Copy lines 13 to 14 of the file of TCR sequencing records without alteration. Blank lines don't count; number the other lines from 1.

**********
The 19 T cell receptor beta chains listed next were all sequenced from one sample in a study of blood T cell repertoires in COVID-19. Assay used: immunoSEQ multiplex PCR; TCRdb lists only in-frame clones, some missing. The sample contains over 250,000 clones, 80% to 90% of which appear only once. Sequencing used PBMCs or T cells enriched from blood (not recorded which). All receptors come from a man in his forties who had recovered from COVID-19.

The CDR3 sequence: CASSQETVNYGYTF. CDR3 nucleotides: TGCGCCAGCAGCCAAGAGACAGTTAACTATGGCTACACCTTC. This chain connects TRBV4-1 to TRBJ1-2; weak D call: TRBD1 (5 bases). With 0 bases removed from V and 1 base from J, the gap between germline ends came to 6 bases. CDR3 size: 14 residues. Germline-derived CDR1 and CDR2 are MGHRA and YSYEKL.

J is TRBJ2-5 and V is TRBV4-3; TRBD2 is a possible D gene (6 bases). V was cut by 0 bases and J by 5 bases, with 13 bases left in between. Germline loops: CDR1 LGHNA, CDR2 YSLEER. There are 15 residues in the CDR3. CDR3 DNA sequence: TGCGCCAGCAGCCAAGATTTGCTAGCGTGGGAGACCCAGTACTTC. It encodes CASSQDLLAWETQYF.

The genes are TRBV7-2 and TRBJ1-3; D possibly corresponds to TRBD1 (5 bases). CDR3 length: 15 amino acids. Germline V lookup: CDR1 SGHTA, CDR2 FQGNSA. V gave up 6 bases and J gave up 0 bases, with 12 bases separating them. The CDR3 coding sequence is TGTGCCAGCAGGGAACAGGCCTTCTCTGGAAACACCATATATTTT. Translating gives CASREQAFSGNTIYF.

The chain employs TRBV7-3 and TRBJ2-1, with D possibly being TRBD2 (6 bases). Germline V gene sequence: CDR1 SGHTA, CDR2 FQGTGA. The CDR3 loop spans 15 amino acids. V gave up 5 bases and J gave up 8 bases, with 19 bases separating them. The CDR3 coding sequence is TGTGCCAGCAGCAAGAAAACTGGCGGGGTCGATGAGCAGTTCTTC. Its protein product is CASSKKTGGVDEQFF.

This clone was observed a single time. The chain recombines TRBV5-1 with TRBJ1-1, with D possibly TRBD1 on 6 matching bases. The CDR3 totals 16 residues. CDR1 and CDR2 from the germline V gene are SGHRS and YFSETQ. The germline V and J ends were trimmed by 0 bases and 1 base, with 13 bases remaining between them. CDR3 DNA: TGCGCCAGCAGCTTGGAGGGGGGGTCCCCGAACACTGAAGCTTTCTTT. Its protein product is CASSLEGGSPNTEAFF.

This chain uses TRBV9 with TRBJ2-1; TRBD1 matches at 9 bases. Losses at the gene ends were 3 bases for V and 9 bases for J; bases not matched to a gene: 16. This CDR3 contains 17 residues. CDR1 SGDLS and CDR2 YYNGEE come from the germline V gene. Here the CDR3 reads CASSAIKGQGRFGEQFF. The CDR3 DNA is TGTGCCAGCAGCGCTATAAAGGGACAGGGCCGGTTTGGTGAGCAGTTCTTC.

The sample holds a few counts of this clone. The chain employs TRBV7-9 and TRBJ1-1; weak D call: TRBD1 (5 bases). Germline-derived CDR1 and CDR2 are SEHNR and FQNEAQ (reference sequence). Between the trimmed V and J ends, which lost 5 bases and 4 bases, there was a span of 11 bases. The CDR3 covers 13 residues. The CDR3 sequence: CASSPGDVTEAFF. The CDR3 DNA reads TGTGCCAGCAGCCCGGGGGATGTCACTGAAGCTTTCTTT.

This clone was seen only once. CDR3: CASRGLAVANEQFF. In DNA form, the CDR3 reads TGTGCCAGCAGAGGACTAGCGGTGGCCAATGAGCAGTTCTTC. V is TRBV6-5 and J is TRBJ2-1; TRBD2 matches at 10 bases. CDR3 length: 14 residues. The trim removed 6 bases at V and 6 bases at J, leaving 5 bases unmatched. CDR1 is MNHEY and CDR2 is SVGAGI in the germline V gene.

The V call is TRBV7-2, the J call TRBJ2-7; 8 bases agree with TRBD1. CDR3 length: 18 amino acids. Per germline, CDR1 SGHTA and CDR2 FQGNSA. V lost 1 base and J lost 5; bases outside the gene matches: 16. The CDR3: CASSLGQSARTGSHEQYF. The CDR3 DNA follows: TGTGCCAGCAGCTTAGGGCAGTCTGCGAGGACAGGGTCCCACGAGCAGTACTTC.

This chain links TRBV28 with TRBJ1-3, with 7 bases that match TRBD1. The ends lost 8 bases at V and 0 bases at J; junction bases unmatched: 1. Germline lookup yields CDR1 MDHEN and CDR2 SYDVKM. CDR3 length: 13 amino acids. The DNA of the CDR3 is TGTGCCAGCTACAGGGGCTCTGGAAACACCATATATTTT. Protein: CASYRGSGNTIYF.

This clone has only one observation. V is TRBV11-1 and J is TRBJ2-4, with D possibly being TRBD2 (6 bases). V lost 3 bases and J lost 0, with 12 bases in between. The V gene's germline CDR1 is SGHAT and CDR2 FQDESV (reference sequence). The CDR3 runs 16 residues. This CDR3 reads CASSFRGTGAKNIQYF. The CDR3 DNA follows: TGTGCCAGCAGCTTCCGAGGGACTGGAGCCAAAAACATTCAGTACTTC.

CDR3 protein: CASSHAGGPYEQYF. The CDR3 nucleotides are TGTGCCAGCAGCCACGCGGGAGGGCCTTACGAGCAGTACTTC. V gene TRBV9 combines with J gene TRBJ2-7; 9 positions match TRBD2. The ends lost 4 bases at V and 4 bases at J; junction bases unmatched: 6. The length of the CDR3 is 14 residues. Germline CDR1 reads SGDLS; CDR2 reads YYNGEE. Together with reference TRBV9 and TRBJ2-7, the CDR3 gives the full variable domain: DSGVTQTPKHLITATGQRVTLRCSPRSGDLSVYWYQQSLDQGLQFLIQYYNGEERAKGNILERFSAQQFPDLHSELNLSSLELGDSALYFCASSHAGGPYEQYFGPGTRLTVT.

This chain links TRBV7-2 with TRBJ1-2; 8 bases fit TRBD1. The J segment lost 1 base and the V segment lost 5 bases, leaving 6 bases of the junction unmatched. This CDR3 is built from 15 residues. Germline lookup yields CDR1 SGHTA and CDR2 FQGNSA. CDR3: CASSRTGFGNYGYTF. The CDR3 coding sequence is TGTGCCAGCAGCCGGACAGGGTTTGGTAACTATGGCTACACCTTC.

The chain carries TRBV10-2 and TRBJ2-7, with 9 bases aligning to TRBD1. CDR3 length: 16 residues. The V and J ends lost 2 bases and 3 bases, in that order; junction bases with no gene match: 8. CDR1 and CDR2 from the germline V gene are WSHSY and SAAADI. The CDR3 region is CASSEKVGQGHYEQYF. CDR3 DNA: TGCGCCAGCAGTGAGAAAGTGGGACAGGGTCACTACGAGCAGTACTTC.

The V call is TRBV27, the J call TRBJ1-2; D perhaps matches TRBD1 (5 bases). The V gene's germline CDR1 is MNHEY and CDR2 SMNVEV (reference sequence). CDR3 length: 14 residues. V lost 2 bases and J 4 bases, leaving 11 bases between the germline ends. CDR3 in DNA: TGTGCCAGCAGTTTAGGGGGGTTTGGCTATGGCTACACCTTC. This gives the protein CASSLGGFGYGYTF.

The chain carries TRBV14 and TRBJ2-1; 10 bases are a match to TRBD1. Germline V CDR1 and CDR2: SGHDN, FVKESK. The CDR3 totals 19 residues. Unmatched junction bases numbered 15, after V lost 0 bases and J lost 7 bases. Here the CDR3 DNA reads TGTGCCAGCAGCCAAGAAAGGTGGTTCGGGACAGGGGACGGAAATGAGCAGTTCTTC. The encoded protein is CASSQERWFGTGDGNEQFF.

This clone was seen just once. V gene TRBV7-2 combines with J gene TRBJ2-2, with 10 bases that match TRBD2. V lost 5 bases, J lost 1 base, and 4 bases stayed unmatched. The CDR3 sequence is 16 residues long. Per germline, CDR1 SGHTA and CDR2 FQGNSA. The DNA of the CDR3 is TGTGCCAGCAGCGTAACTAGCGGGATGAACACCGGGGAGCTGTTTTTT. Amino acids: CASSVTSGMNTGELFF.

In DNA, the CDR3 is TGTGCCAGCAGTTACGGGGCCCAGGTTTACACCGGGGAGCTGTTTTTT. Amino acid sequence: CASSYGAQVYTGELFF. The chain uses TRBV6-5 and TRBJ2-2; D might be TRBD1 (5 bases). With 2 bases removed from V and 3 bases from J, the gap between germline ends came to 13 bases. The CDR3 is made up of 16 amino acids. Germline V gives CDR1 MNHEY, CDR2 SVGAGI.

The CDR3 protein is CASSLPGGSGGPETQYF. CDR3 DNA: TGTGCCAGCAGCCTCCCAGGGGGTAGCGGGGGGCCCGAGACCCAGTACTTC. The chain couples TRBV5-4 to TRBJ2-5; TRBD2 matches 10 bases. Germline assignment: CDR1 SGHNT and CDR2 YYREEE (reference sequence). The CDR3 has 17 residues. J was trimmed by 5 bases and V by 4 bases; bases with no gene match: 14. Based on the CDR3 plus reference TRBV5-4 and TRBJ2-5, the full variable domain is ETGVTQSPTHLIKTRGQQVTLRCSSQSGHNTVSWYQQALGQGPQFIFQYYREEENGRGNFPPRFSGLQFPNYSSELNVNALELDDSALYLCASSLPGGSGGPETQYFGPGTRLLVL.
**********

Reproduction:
CDR3 protein: CASSHAGGPYEQYF. The CDR3 nucleotides are TGTGCCAGCAGCCACGCGGGAGGGCCTTACGAGCAGTACTTC. V gene TRBV9 combines with J gene TRBJ2-7; 9 positions match TRBD2. The ends lost 4 bases at V and 4 bases at J; junction bases unmatched: 6. The length of the CDR3 is 14 residues. Germline CDR1 reads SGDLS; CDR2 reads YYNGEE. Together with reference TRBV9 and TRBJ2-7, the CDR3 gives the full variable domain: DSGVTQTPKHLITATGQRVTLRCSPRSGDLSVYWYQQSLDQGLQFLIQYYNGEERAKGNILERFSAQQFPDLHSELNLSSLELGDSALYFCASSHAGGPYEQYFGPGTRLTVT.

This chain links TRBV7-2 with TRBJ1-2; 8 bases fit TRBD1. The J segment lost 1 base and the V segment lost 5 bases, leaving 6 bases of the junction unmatched. This CDR3 is built from 15 residues. Germline lookup yields CDR1 SGHTA and CDR2 FQGNSA. CDR3: CASSRTGFGNYGYTF. The CDR3 coding sequence is TGTGCCAGCAGCCGGACAGGGTTTGGTAACTATGGCTACACCTTC.